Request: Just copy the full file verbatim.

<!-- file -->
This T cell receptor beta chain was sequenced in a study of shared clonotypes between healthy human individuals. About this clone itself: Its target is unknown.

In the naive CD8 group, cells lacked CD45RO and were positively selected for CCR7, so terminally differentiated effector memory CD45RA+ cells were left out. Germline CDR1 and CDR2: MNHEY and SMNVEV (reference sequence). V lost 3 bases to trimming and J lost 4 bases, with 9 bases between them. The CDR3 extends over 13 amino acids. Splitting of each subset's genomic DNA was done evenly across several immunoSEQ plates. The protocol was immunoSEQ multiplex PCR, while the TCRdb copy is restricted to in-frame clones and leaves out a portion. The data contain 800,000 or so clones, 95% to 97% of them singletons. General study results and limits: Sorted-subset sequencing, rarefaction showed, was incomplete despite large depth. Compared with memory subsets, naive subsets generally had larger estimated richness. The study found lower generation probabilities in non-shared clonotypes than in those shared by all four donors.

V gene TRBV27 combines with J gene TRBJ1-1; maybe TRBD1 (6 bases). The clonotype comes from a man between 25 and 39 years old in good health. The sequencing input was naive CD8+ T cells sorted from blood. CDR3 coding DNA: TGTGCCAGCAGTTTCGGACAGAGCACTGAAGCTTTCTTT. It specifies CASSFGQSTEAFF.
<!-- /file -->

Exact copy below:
This T cell receptor beta chain was sequenced in a study of shared clonotypes between healthy human individuals. About this clone itself: Its target is unknown.

In the naive CD8 group, cells lacked CD45RO and were positively selected for CCR7, so terminally differentiated effector memory CD45RA+ cells were left out. Germline CDR1 and CDR2: MNHEY and SMNVEV (reference sequence). V lost 3 bases to trimming and J lost 4 bases, with 9 bases between them. The CDR3 extends over 13 amino acids. Splitting of each subset's genomic DNA was done evenly across several immunoSEQ plates. The protocol was immunoSEQ multiplex PCR, while the TCRdb copy is restricted to in-frame clones and leaves out a portion. The data contain 800,000 or so clones, 95% to 97% of them singletons. General study results and limits: Sorted-subset sequencing, rarefaction showed, was incomplete despite large depth. Compared with memory subsets, naive subsets generally had larger estimated richness. The study found lower generation probabilities in non-shared clonotypes than in those shared by all four donors.

V gene TRBV27 combines with J gene TRBJ1-1; maybe TRBD1 (6 bases). The clonotype comes from a man between 25 and 39 years old in good health. The sequencing input was naive CD8+ T cells sorted from blood. CDR3 coding DNA: TGTGCCAGCAGTTTCGGACAGAGCACTGAAGCTTTCTTT. It specifies CASSFGQSTEAFF.